Seasonal forecasts tackle wildfires

Wildfires significantly impact people, ecosystems, and the climate. They affect regional air quality, destroy forests, and create hazards for the people and infrastructure surrounding them.

A United Nations Environment Programme report has predicted that even if greenhouse gases are reduced, there could be a global increase in extreme wildfires of up to 50% by the end of the century.

It is particularly important in South America’s protected areas to understand how wildfires may change and predict fire risk. Protected areas have high biological, environmental and sociocultural value.

Led by Brazil’s National Centre for Monitoring and Early Warning of Natural Disasters (CEMADEN) in collaboration with the Institute of Space Research (INPE) and the Met Office, scientists have used the Met Office seasonal forecast to calculate fire probability for South America several months ahead.

The seasonal forecast is used to produce reports for decision makers, identifying areas with increased fire probability and providing recommendations to mitigate that risk. As a result, the project is helping generate information to support wildfire strategic prevention and planning that will support conservation strategies across South America.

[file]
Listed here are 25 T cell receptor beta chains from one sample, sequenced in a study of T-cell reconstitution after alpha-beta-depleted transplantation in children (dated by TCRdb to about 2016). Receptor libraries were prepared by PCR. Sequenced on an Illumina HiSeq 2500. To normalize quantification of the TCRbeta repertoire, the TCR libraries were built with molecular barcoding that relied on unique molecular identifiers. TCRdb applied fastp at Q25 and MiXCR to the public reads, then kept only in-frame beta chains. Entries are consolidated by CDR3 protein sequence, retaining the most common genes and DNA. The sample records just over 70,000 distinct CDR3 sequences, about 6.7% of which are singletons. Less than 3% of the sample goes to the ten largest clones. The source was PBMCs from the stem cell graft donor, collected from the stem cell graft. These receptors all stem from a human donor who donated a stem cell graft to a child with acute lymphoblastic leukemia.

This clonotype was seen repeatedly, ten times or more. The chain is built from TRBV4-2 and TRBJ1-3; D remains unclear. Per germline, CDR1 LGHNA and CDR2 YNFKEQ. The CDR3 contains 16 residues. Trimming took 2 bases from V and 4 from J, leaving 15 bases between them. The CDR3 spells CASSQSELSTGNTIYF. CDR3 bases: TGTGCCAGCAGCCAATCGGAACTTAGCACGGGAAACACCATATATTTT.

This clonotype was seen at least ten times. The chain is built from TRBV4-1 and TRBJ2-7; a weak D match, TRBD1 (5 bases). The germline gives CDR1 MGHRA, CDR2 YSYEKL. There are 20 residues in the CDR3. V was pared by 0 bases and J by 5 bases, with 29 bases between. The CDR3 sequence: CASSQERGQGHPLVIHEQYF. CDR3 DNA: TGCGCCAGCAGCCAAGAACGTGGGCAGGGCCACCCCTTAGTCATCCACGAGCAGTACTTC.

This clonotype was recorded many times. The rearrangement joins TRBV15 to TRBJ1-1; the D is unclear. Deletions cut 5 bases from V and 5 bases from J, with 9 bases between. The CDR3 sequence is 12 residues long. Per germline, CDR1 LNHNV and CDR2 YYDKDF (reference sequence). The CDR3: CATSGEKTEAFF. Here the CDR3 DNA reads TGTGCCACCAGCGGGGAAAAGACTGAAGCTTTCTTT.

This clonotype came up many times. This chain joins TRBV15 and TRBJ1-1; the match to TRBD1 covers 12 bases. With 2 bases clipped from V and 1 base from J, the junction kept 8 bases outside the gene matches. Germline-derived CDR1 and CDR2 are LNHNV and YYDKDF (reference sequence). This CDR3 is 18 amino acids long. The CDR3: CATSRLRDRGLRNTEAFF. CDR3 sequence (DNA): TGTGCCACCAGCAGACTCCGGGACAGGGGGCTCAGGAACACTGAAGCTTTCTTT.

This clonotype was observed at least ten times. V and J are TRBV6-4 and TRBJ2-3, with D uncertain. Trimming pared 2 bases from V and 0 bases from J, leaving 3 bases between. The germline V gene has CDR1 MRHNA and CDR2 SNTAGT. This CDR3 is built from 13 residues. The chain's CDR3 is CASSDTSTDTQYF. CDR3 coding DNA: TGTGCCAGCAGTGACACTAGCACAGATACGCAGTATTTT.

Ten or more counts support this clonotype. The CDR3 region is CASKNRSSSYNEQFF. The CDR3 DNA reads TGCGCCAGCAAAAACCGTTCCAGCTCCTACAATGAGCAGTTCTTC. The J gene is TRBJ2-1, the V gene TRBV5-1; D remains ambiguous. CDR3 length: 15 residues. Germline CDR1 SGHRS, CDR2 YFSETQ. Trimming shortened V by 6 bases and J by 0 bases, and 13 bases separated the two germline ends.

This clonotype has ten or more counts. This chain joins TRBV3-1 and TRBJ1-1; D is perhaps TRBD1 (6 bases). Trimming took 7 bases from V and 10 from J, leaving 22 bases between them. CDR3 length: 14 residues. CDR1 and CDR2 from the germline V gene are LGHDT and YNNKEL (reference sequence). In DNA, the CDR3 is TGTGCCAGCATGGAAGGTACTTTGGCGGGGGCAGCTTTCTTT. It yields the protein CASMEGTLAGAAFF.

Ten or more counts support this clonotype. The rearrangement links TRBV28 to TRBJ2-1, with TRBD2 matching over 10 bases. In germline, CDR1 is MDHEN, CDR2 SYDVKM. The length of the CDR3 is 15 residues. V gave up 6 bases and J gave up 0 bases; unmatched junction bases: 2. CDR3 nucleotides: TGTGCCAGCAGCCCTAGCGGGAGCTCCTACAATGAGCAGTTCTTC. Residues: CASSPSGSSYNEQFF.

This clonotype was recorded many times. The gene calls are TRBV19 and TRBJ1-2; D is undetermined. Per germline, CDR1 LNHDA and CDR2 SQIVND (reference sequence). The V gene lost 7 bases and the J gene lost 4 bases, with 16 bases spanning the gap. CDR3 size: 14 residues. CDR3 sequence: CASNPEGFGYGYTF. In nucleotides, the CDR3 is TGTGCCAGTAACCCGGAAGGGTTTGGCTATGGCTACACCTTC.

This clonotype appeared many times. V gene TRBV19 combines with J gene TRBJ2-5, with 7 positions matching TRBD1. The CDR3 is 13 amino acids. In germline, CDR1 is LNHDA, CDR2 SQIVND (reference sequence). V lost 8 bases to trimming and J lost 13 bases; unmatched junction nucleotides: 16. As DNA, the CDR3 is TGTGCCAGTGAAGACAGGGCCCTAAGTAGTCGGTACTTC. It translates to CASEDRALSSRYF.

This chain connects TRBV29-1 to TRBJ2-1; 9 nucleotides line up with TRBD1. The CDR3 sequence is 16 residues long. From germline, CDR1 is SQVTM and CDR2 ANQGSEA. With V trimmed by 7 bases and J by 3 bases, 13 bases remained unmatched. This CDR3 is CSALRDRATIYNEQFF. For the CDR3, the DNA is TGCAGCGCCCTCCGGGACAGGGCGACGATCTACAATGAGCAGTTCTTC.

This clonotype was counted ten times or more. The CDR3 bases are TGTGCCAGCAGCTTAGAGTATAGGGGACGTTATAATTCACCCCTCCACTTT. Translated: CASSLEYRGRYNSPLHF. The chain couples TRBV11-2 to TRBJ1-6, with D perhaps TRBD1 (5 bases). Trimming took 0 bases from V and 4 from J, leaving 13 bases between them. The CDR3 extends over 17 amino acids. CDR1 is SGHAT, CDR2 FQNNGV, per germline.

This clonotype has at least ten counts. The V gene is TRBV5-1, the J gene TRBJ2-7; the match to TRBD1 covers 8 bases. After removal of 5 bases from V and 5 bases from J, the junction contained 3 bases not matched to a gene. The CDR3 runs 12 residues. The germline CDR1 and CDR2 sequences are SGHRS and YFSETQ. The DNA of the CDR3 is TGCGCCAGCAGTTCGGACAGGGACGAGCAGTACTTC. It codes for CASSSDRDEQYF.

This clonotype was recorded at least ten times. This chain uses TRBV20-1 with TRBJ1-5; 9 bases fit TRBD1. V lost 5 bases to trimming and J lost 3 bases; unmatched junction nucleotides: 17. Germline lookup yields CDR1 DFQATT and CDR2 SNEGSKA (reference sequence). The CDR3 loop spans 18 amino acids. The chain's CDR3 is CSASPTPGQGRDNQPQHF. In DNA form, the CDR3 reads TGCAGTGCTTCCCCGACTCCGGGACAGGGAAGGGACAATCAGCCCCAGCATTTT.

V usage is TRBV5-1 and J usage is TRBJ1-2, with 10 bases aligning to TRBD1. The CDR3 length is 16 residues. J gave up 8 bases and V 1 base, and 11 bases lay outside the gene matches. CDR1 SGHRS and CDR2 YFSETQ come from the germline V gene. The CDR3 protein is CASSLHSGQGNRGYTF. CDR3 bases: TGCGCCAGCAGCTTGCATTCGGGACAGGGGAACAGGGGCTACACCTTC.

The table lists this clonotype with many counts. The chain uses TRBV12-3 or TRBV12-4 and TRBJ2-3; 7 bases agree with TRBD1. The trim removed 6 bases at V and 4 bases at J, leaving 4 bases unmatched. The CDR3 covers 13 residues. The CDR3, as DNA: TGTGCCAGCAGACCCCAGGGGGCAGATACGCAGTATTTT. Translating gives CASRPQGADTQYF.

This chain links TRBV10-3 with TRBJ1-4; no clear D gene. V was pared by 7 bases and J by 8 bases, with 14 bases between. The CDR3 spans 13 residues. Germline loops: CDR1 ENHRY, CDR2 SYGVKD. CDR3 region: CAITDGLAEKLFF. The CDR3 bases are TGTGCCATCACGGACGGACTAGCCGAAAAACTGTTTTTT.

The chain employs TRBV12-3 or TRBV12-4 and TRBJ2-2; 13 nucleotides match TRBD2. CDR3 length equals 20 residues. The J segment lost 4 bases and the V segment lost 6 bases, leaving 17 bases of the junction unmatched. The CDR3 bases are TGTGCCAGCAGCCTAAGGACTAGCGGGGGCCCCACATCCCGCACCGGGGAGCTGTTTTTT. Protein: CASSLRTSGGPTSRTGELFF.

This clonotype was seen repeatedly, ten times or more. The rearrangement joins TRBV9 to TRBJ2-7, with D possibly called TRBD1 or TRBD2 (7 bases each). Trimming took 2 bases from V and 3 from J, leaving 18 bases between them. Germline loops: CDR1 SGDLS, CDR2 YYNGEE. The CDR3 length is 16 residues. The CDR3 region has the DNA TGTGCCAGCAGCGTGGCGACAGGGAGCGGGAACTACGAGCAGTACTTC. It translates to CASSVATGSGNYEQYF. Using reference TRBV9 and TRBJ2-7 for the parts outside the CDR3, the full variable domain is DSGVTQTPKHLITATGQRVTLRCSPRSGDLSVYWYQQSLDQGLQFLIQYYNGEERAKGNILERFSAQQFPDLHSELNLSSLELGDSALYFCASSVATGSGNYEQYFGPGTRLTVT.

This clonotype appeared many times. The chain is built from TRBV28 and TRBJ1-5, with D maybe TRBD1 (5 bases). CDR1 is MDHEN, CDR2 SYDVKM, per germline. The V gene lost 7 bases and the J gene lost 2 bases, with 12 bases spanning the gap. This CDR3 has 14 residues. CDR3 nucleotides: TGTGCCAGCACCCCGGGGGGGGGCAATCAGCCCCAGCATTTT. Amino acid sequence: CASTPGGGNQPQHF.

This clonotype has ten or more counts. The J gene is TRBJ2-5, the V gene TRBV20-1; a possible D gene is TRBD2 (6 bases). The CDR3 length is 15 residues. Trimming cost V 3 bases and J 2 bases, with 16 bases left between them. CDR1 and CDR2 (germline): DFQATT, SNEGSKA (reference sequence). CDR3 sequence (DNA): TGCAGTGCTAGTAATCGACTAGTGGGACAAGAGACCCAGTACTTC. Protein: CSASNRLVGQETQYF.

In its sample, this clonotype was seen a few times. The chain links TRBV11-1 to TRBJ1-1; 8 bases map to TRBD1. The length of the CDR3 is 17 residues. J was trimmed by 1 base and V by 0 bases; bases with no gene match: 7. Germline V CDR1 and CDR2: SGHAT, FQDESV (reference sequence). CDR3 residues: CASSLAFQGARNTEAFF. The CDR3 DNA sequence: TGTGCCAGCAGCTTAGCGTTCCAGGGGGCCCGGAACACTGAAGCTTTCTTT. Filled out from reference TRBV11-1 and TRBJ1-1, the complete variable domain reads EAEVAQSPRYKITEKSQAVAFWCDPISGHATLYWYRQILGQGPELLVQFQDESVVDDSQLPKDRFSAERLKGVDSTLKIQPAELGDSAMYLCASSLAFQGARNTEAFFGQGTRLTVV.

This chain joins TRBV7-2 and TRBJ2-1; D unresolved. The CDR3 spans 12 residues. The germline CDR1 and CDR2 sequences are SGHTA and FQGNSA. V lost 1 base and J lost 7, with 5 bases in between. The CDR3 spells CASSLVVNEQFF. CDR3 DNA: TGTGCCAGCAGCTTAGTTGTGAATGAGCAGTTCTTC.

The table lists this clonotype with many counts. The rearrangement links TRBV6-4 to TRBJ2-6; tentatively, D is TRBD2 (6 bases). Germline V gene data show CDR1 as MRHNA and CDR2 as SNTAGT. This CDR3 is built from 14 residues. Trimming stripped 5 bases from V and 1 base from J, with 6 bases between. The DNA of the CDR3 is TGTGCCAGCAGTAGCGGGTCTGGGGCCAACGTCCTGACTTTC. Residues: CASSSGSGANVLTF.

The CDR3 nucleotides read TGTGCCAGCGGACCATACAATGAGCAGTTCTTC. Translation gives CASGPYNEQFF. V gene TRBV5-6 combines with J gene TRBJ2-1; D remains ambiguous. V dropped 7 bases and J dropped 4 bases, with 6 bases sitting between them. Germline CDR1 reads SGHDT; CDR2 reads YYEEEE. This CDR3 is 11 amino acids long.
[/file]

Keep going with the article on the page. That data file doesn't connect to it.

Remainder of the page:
The report is already being shared across national borders, facilitating strategic planning and fire management in Brazil, Bolivia, and Peru, highlighting the value of this collaborative effort.

“Due to warmer and drier conditions we have observed in the Amazon over the last 40 years, once a fire event is settled then it is very difficult to combat. In 2020, we had the major fires in the Brazilian Pantanal wetlands and during that September, fires were more than 300% higher than the historical average. These scenarios are likely to become more common, so we have to invest in both mitigation and the development of services like the seasonal fire forecasts.” Dr Liana Anderson, National Centre for Monitoring and Early Warning of Natural Disasters, Brazil


This work was developed in collaboration with Brazilian scientists under the Climate Science for Service Partnership Brazil (CSSP Brazil) project. CSSP Brazil is supported by the Newton Fund and delivered through the Met Office.

Dr Liana Anderson and Dr Robin Chadwick from CSSP Brazil joined Minister Amanda Solloway to talk about their project as part of our Good Development series. You can watch their conversation here - Good Development (

Climate Science for Service Partnership Brazil

Project Leads: The Met Office, Brazil’s National Institute for Space Research (INPE), National Institute for Amazon Research (INPA) and the National Centre for Monitoring and Early Warning of Natural Disasters(CEMADEN).

Project Partners: UK academic partners include the University of Edinburgh, University of Exeter, University of Leeds, and the University of Oxford.

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